Monday, May 20, 2013

Kiwi rite of passage in China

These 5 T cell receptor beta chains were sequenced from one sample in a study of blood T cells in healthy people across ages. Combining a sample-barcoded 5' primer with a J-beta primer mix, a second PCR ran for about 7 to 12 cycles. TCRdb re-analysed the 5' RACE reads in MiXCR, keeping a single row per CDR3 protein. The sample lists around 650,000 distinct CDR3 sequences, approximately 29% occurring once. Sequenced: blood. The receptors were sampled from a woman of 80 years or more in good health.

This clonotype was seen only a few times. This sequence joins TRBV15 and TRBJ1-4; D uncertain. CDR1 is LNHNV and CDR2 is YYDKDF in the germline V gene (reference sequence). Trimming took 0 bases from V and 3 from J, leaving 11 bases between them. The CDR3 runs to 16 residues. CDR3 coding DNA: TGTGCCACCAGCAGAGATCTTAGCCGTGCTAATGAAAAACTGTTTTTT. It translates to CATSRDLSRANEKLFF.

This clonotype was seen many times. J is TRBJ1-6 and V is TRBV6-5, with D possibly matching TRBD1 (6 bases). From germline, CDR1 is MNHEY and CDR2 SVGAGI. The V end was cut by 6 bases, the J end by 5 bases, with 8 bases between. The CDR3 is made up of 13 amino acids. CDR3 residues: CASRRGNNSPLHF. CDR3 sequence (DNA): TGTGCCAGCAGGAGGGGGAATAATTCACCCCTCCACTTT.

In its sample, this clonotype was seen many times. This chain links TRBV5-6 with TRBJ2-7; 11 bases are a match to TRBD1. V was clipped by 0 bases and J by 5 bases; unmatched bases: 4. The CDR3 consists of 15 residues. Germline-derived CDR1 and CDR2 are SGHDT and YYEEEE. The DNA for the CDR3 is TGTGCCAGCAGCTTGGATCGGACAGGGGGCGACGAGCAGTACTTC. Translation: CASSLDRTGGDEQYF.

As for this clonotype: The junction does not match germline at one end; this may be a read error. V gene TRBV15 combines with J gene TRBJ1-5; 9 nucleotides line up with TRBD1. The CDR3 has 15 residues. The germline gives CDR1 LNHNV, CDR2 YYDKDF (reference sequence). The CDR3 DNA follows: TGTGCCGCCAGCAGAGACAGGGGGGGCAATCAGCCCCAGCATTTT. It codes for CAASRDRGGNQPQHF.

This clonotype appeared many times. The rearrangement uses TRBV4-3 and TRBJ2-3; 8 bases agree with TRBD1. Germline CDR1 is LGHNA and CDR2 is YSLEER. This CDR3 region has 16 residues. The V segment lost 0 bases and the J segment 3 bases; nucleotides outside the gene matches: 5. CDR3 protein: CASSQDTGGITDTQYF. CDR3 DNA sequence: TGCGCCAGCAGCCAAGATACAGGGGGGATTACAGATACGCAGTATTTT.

RSS | MMS Newspaper | Newsletter Feature Kiwi rite of passage in China 2013-5-20 Raymond Kwok (left), Alistair Kwun (right) and another friend share a light moment at The Peak during their visit to Hong Kong. More in photo gallery AT an event in Auckland, New Zealand, in March, young Kiwis discussed OE (overseas experience) destinations. But what emerged at the gathering organized by Future Dragonz was surprising: Increasingly people were choosing Asia instead of Europe. The figures, according to Statistics NZ, are clear. Back in 2001, only 273 Kiwis aged 18 to 30 arrived in China, planning to stay for 12 months or more. Last year, the number of young Kiwis migrating had jumped by more than 500 percent, to 1,482. In the same period, the number of 18- to 30-year-old Kiwis migrating to the United Kingdom for 12 months or more had halved - from 10,268 down to 4,996. Alistair Kwun, who helps run Future Dragonz, a New Zealand-based network of Chinese young professionals, says some Chinese-Kiwis visit China for cultural reasons. In the 1990s there was a large influx of Asian families to New Zealand. "In some ways, it gives access to both (Chinese and Western) worlds, but in other ways it can be hard to know where you fit," he says. As a result, says Kwun, many Chinese-New Zealanders like him are traveling to China to see how their parents lived - something he calls the "falling-leaves-return-home experience." "A lot of us born overseas are wanting to come back to seek those cultural roots, whether it's to learn Chinese, travel back to our home village, or just travel in general," he says. Seeing his great-grandfather's ancestral home was "quite emotional" for him, Kwun says. "From there you realize the contrast and what could have been had you been born in China," he says. "That could have been your experience. It would have been quite different from growing up in the West with all these luxuries." Falling leaves return home Twenty-eight-year-old Raymond Kwok, who hails from Auckland, is one such person who did his OE in China, in part for cultural reasons. His parents met in New Zealand, but they are originally from Guangdong Province. Two years ago, young Kwok decided to go on his OE, eventually settling on Hong Kong, only a 1.5-hour ferry ride from his ancestral village. Through living in Hong Kong and traveling back to his ancestral village, Kwok has gained a better understanding of his background. "My dad's the oldest son, and I'm his oldest son, so I feel there's sort of a paying respect and responsibility to connect," he says from Hong Kong over Skype. He also avoided the credit crisis in Europe and experienced something completely different. Jess Kwok, 24, is also a Chinese-born New Zealander. She grew up in Auckland, but went back to visit her mother's family in Guangzhou a number of times throughout her childhood. After graduating from Auckland University in 2011 with a degree in economics and public health, she wasn't sure what to do. She got a one-year Confucius scholarship to study Chinese at Fudan University in Shanghai, ending in August 2012. Although she had been to China before, she was nervous before flying off. "I've lived in Auckland all my life, and just suddenly deciding to take the plunge and move overseas to a foreign country for a whole year was kind of scary," she says in a Skype interview. "But I can confidently say it's been the best year of my life so far." The desire to connect with heritage was part of the motivation. "I've always sort of wanted to keep in touch with my roots," says Jess Kwok, noting that her mother's family is still living in Guangzhou. "And I also had this curiosity and interest in working in Asia. Obviously learning a language would be super helpful." Jess Kwok visited Shanghai for the World Expo 2010 and admits that she didn't really liked it. But when she came to study, she was hooked. "I love the fast-paced bustling-ness of it all. Auckland compared with that is just so slow." The experience gave her more perspective on her parents. "I can understand why they wanted to emigrate to New Zealand." Though China is growing in popularity, people in New Zealand still have misconceptions that sway them from China as an OE destination, Jesse Kwok says. "People kind of overlook China. Everyone has really negative stereotypes, like it's a Communist country, it's developing, it's dirty, they have all these scandals like bird flu. It puts people off." Land of opportunities Justin Yang's mother is from Singapore and his father is from China, but for him, culture wasn't the draw. "A lot of people are coming over for opportunity rather than cultural roots. If you're raised and born in New Zealand, culture, heritage and your roots - they don't really interest you that much," says the 29-year-old from West Auckland. Yang is on what he calls a "floating OE," traveling around the world with his job as an engineer, interspersed with stints in New Zealand. He first came to Shanghai for a four-month job when he was 22. "Once I did get here, it wasn't actually as bad as I thought," he says over the phone from Tanghai in Hebei Province. "It was actually mind-blowing how advanced it was, and how many people spoke English." He came back last year for the second time, and worked in Tanghai for a year as a commissioning engineer for Lanzatech. Although he resisted learning Mandarin as a child, he now wishes he had learned to read and write. "Speaking it has already opened a lot of doors," he says. "But if I could read and write, it would make my job much easier." Yang often encounters difficulty at restaurants where the staff are shocked that he can't read the menu, despite speaking fluent Chinese. Despite initial hesitation, Yang recommends China. "An OE in Europe would still open your eyes," he says. "But the difference is you have to push your personal boundaries a lot harder (in China) because it's not as easy." Jess Kwok, Raymond Kwok and Yang have all found that people in China were often confused about how to treat Chinese-New Zealanders. "At the end of the day, they see me as a New Zealander, who can understand and looks Chinese," says Raymond Kwok. The combination works in his favor. "You can mix in with both crowds, like the expat community, really well, and you can also relate to locals." For Yang, coming to China was an unexpected cultural awakening. "In New Zealand I always saw myself as a New Zealander, and never really thought about the fact that I actually look different from everybody else," he says. "That only really hit home when I was over here in China where everybody's Chinese, and you're like 'Oh, actually, I look like all of these guys. I'm actually closer to these guys than I am in New Zealand'." Today he'd call himself New Zealand-Chinese. "I'm Chinese, I look Chinese, so I can't deny that fact," he says. "You don't really get acceptance from either country that you're in, but at the end of the day it doesn't really matter." Interestingly, not one of the trio sees themselves living in China long-term. "I'm loving this," says Raymond Kwok, "but for me, New Zealand is still home." A matter of re nao The China OE isn't restricted to Chinese-New Zealanders. Jenny Cuthbertson, 30, took the Trans-Siberian Railway from Moscow to Beijing where she spent three days. That was six years ago. "I absolutely loved it," Cuthbertson says in an interview in Shanghai. "I went home resolved to do more about learning the language and, with my background in sports events, I really wanted to come back for the 2008 Beijing Olympics." So she returned a year later, first volunteering in Beijing, then studying business in Hong Kong. She finished her business degree at Auckland University of Technology and returned to China in 2010 in Shanghai to study language at Fudan University. From there, Cuthbertson got a full-time job at the Kiwi Expats Association (KEA). The initial attraction remains the same: the re nao or dynamism of China. "There are people everywhere and there are things happening all over the place at any time of the day. The more I got to know about the culture and the language and things, the more I got pulled in." Cuthbertson also chose China because it was demanding. "The European OE is so predictable and easy, whereas China is more of a challenge, it's more excitement, slightly more of a pioneering spirit." At times the dynamism and difference gets to be too much. "China has a lot of small challenges. We all talk about having a 'China day' where sometimes some of the systems or bureaucracy that's so different from what we're used to in New Zealand will really get to you, and the language barrier will get to you, and you get totally fed up and wonder why you're here. Generally on a day you do any kind of banking," Cuthbertson laughs. Her time is coming to an end now, but Shanghai has taught Cuthbertson valuable language, business and life skills. "China really has opened my eyes to the world. I think that China's where it's at." Unlike Cuthbertson, Wellington-born Jack Sheppard had always been fascinated with China. During his childhood there was a constant stream of Asian exchange students living with his family. He began learning Chinese at a weekend school on the recommendation of a Chinese-New Zealand friend. "Something really resonated," he says. "People say, 'Haha, you were Chinese in a previous life." At Victoria University in Wellington, he majored in Chinese. When he turned 21, he went to Nanjing University on a scholarship with the Asia NZ foundation, then called the Asia 2000 foundation. Though he had been learning Chinese, arriving in China was a shock. "I quickly found out I couldn't speak, even though I really thought I could," Sheppard says. He won the scholarship again, allowing him to stay on for a second year before returning to New Zealand. He has returned to China twice, first in a Te Papa traveling group, then to help at the Beijing Olympics. He was recruited by Spring Airlines, and now lives in Shanghai. "I don't feel like a foreigner anymore, despite being a big ugly foreigner," he says. Sheppard finds there is still a lingering cold war mentality, with many people he meets questioning why he would want to live in China. But Sheppard is happy he chose China rather than the "cushy" option of Europe. It's taken him outside of his comfort zone, he's learned a lot about himself. "I love how lyrical the language is, I love a lot of the literature, I love the food, I love how I can go out and sing karaoke any night of the week," the Kiwi says. He calls it a "fantastic OE destination," adding that it's possible to live in an expat bubble and speak English. "But I dare you to come here and learn the language ... They have everything here, even cheese."